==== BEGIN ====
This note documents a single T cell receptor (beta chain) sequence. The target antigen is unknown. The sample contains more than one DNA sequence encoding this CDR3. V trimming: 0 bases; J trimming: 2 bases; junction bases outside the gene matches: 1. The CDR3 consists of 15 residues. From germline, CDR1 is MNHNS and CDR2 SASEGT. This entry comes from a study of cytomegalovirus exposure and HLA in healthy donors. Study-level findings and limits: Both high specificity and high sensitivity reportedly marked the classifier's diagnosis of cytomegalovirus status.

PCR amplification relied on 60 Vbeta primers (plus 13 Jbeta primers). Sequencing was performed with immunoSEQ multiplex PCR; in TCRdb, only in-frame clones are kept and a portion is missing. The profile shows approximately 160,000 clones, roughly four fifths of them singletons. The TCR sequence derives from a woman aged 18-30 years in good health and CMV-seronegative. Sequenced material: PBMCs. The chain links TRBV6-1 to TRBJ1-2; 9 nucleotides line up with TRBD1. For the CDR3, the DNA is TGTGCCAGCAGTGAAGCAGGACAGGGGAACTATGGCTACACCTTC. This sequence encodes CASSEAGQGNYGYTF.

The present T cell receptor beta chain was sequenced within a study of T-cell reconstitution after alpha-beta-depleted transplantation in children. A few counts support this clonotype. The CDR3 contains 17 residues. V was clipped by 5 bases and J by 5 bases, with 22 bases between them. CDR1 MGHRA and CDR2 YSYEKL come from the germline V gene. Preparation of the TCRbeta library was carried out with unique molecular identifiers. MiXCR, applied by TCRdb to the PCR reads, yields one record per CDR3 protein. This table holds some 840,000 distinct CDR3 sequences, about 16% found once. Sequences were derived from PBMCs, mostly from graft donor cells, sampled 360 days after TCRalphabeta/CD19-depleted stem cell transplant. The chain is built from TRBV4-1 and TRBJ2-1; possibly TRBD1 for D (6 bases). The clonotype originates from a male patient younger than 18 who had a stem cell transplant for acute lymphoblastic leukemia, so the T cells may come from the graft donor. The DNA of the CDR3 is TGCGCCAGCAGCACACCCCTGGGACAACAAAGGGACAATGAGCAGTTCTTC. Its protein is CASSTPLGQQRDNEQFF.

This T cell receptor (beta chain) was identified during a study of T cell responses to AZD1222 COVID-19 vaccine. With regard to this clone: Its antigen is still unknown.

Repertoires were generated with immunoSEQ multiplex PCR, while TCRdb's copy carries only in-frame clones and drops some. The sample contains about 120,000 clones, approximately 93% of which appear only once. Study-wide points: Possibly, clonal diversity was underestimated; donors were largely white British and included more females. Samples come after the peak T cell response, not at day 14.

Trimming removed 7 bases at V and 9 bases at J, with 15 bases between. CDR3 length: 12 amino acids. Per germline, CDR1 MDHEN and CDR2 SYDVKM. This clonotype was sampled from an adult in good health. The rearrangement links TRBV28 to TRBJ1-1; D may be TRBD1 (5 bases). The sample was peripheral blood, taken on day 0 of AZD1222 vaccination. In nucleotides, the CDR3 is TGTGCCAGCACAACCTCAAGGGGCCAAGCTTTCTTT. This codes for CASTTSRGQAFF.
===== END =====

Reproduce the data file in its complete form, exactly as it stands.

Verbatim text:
This note documents a single T cell receptor (beta chain) sequence. The target antigen is unknown. The sample contains more than one DNA sequence encoding this CDR3. V trimming: 0 bases; J trimming: 2 bases; junction bases outside the gene matches: 1. The CDR3 consists of 15 residues. From germline, CDR1 is MNHNS and CDR2 SASEGT. This entry comes from a study of cytomegalovirus exposure and HLA in healthy donors. Study-level findings and limits: Both high specificity and high sensitivity reportedly marked the classifier's diagnosis of cytomegalovirus status.

PCR amplification relied on 60 Vbeta primers (plus 13 Jbeta primers). Sequencing was performed with immunoSEQ multiplex PCR; in TCRdb, only in-frame clones are kept and a portion is missing. The profile shows approximately 160,000 clones, roughly four fifths of them singletons. The TCR sequence derives from a woman aged 18-30 years in good health and CMV-seronegative. Sequenced material: PBMCs. The chain links TRBV6-1 to TRBJ1-2; 9 nucleotides line up with TRBD1. For the CDR3, the DNA is TGTGCCAGCAGTGAAGCAGGACAGGGGAACTATGGCTACACCTTC. This sequence encodes CASSEAGQGNYGYTF.

The present T cell receptor beta chain was sequenced within a study of T-cell reconstitution after alpha-beta-depleted transplantation in children. A few counts support this clonotype. The CDR3 contains 17 residues. V was clipped by 5 bases and J by 5 bases, with 22 bases between them. CDR1 MGHRA and CDR2 YSYEKL come from the germline V gene. Preparation of the TCRbeta library was carried out with unique molecular identifiers. MiXCR, applied by TCRdb to the PCR reads, yields one record per CDR3 protein. This table holds some 840,000 distinct CDR3 sequences, about 16% found once. Sequences were derived from PBMCs, mostly from graft donor cells, sampled 360 days after TCRalphabeta/CD19-depleted stem cell transplant. The chain is built from TRBV4-1 and TRBJ2-1; possibly TRBD1 for D (6 bases). The clonotype originates from a male patient younger than 18 who had a stem cell transplant for acute lymphoblastic leukemia, so the T cells may come from the graft donor. The DNA of the CDR3 is TGCGCCAGCAGCACACCCCTGGGACAACAAAGGGACAATGAGCAGTTCTTC. Its protein is CASSTPLGQQRDNEQFF.

This T cell receptor (beta chain) was identified during a study of T cell responses to AZD1222 COVID-19 vaccine. With regard to this clone: Its antigen is still unknown.

Repertoires were generated with immunoSEQ multiplex PCR, while TCRdb's copy carries only in-frame clones and drops some. The sample contains about 120,000 clones, approximately 93% of which appear only once. Study-wide points: Possibly, clonal diversity was underestimated; donors were largely white British and included more females. Samples come after the peak T cell response, not at day 14.

Trimming removed 7 bases at V and 9 bases at J, with 15 bases between. CDR3 length: 12 amino acids. Per germline, CDR1 MDHEN and CDR2 SYDVKM. This clonotype was sampled from an adult in good health. The rearrangement links TRBV28 to TRBJ1-1; D may be TRBD1 (5 bases). The sample was peripheral blood, taken on day 0 of AZD1222 vaccination. In nucleotides, the CDR3 is TGTGCCAGCACAACCTCAAGGGGCCAAGCTTTCTTT. This codes for CASTTSRGQAFF.